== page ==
Having a persona as a “do-gooder” means we probably won’t.

“Through three psychological experiments, Sonya Sachdeva from Northwestern University found that people who are primed to think well of themselves behave less altruistically than those whose moral identity is threatened.”

She posits that

“the choice to behave morally is a balancing act between the desire to do good and the costs of doing so — be they time, effort or (in the case of giving to charities) actual financial costs. The point at which this  balance is set is by our own sense of self-worth. Tip the scales by threatening our saintly personas and we become more likely to behave selflessly to cleanse our tarnished perception. Do the opposite, and our bolstered moral identity slackens our commitment, giving us a license to act immorally. Having established our persona as a do-gooder, we feel less impetus to bear the costs of future moral actions. …

“It implies … that we have a sort of moral thermostat …”

This from an article at Science Blogs by Ed Yong, which describes the three studies as well as some earlier ones that yielded similar results.

These studies suggest that we do whatever it takes to feel good about ourselves, whatever it takes to relieve our “own personal guilt” (as Yong phrases it), and once we get to that point, the perceived balance between the work required to do good deeds and the motivation to do them shifts.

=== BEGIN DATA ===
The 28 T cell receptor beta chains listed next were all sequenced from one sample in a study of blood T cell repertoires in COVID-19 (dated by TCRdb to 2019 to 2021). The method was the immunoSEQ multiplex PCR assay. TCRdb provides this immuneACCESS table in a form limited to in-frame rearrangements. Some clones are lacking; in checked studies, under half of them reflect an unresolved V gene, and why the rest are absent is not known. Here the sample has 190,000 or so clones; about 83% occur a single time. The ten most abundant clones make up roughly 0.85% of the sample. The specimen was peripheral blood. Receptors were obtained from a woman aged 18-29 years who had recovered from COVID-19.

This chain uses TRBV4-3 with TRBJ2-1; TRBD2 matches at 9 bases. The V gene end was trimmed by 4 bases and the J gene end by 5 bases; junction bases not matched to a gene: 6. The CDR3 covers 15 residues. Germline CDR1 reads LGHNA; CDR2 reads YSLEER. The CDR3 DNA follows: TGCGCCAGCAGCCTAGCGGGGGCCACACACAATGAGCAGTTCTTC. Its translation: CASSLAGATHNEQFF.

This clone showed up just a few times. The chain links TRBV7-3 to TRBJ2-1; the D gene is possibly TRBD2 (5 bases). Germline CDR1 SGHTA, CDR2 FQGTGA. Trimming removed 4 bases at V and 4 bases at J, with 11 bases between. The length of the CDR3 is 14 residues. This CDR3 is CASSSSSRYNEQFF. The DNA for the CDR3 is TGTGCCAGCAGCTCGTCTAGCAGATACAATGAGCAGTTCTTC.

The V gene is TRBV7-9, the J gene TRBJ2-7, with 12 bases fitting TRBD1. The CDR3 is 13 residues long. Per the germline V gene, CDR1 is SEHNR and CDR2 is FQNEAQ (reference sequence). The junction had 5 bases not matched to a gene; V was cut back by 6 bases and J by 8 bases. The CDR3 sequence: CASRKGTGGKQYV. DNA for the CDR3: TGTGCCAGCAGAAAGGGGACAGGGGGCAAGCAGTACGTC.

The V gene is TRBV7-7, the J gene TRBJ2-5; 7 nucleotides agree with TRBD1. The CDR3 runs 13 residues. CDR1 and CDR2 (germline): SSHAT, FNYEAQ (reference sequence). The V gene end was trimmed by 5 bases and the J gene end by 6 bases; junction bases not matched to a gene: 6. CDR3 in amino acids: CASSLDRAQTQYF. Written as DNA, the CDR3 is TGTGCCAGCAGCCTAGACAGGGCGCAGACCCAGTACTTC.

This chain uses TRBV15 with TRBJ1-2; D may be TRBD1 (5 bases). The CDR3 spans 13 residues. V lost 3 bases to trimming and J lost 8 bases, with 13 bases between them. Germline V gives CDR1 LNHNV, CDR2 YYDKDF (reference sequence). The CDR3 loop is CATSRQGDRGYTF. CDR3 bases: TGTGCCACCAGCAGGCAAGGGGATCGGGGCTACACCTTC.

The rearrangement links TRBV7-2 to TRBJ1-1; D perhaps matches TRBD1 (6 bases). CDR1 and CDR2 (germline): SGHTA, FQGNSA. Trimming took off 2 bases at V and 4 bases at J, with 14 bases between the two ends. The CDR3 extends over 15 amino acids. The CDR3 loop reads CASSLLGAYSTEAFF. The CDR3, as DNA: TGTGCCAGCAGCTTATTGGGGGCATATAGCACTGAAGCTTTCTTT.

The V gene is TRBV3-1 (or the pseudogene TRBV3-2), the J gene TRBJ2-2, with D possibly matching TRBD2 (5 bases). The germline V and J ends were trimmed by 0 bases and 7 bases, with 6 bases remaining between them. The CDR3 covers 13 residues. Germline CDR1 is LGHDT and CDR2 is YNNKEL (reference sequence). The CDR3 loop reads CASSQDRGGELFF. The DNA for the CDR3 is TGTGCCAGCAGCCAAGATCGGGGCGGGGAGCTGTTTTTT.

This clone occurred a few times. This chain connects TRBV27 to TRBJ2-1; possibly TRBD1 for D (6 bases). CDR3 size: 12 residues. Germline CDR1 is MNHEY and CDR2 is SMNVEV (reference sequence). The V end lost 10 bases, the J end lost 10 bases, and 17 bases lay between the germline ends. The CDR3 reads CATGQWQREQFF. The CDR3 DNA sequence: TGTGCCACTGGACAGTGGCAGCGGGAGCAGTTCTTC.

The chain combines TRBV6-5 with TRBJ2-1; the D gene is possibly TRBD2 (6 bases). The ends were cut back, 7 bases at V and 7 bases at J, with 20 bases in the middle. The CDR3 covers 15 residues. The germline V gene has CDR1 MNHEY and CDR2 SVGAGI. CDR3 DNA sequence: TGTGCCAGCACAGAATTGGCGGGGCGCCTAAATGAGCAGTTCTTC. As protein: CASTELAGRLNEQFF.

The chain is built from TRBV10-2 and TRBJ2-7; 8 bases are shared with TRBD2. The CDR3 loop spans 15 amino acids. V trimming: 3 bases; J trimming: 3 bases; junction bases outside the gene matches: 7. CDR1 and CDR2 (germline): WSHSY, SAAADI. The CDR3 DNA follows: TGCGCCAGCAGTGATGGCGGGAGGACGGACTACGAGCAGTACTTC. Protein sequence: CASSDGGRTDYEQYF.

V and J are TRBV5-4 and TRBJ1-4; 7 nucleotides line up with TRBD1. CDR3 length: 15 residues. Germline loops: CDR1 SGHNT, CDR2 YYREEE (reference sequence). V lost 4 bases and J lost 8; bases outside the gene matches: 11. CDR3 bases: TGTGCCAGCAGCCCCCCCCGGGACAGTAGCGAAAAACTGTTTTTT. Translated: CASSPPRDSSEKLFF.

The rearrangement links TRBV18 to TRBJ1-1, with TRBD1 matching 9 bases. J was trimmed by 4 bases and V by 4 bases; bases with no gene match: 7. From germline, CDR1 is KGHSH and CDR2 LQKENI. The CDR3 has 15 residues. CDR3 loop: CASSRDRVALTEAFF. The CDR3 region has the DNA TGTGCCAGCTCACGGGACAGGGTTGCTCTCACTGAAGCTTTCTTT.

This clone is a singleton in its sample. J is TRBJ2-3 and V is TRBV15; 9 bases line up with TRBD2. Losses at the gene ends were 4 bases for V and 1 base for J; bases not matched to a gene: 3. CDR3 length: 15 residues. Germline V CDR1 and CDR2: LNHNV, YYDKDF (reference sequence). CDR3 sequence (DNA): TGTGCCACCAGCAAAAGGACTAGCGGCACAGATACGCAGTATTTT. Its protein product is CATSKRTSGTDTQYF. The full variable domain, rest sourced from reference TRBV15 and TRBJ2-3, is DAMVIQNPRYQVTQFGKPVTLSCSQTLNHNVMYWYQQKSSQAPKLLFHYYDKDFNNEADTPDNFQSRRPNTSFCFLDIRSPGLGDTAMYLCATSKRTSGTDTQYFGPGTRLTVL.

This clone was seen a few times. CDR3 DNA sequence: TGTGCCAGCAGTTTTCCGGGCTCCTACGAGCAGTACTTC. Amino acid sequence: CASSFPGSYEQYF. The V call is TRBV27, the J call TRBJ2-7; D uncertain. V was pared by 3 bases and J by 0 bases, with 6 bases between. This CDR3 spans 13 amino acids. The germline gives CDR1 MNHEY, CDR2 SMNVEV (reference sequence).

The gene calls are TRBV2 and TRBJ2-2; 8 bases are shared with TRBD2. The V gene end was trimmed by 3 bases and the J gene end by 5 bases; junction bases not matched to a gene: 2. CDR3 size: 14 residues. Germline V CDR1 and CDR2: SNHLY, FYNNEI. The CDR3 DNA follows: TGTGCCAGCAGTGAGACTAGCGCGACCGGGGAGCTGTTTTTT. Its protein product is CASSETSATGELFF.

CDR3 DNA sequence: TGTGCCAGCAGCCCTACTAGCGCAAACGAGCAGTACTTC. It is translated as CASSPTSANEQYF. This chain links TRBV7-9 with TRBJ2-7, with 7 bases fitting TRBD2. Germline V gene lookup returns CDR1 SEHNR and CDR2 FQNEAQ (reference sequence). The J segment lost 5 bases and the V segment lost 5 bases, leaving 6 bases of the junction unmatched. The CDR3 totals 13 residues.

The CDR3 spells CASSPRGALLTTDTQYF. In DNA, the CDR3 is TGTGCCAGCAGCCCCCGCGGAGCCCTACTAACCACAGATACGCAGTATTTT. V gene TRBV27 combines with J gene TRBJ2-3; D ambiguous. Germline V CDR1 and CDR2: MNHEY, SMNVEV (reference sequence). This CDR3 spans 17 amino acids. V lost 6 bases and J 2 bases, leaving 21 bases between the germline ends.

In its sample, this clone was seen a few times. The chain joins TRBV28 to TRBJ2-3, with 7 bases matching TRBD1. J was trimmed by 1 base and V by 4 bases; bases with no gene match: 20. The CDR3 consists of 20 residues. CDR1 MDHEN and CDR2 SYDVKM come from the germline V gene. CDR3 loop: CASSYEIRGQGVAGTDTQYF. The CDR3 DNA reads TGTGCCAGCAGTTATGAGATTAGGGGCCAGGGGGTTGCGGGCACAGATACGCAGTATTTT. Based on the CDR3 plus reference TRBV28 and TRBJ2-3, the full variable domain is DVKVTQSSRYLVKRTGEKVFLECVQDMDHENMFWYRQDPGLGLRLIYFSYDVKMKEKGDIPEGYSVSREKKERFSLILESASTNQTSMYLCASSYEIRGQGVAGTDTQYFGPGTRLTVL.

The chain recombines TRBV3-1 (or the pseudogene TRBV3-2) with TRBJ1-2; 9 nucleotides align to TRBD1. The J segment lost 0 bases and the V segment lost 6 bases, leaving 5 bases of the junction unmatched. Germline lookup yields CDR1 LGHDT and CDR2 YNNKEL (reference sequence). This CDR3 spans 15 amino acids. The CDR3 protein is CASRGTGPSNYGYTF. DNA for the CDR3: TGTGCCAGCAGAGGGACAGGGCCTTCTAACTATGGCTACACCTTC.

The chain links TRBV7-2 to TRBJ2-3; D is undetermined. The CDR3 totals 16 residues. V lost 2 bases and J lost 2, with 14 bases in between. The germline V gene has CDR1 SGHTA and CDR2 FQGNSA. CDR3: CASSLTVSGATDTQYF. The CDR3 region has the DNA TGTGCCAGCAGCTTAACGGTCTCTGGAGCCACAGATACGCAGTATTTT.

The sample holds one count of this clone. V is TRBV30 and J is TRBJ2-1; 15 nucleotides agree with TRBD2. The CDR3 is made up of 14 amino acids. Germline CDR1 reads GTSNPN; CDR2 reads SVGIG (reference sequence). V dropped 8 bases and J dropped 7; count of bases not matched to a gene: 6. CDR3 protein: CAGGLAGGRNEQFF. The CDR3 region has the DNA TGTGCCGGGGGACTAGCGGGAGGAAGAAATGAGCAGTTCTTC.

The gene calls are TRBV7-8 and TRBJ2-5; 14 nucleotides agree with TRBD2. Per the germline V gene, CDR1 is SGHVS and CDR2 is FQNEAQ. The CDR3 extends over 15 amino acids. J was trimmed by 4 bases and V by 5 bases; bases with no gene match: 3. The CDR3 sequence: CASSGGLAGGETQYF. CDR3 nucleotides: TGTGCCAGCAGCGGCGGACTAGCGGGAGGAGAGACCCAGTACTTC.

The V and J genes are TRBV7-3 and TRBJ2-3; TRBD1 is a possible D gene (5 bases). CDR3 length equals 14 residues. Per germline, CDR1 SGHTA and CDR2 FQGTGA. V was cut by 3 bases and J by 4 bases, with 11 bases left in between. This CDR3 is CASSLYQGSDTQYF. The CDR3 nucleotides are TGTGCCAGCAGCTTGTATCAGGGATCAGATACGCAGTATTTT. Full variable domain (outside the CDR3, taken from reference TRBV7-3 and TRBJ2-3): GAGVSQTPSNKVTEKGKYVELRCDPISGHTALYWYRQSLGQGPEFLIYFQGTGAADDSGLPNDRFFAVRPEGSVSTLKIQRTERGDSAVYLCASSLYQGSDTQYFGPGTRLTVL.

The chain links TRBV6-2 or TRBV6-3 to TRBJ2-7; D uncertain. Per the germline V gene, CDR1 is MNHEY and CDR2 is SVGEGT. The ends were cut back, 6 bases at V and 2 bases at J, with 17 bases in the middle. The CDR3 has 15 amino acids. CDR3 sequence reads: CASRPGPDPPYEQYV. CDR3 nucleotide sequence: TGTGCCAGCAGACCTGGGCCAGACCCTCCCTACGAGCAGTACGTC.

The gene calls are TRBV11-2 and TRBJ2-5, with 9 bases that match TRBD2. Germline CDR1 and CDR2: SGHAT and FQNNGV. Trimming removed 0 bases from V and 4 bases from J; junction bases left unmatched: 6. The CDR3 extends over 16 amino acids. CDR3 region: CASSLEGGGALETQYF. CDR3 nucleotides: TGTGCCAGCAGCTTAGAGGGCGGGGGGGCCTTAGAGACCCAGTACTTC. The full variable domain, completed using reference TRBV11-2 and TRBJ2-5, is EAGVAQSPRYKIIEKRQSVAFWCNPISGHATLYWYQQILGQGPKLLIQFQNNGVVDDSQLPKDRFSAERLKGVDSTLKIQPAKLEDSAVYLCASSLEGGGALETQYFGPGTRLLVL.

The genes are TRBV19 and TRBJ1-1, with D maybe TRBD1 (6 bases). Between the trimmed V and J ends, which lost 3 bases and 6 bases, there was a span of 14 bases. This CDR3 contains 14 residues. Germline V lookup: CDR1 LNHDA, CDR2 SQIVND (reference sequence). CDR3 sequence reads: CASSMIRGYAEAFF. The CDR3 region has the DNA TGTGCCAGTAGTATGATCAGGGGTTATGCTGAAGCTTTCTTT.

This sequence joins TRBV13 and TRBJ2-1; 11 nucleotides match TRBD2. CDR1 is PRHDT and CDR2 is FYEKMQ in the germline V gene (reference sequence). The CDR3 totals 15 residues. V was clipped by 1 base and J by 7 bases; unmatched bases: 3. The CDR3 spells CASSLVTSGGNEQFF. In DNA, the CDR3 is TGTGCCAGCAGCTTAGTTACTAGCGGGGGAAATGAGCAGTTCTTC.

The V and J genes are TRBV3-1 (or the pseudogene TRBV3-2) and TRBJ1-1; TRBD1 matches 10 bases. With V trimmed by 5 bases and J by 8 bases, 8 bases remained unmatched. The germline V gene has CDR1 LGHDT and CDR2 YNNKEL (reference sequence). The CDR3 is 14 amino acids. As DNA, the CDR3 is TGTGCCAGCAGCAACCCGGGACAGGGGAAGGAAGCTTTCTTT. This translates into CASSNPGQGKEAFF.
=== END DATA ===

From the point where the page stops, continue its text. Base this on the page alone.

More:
For some people, this never seems to happen: it’s always worth the work because they never reach the point of feeling good; every moment requires either another good deed or a major act of rationalisation or justification for not doing the good deed (or, in fact, the best deed). The guilt never abates to a truly non-motivating, non-influential level.

I wonder how this doing good dynamic meshes with Jesus’s words about loving our neighbours and feeding his sheep. Is the Christian idea to completely spend oneself in all moments for the sake of others (self-sacrifice)? from a desperate need to save the world? for the sake of a fuller life for all?  in imitation of Jesus or God?  from an internal or Spirit-given sense of overwhelming love for all? I’m pretty sure the idea isn’t to do good because otherwise you’ll feel guilty and rotten, unworthy to exist. That way seems to lead to resentment for most of us.

What is conscience (self-knowledge) all about, anyway? What makes us feel clean, and feel unclean?

One thought on “Conscience

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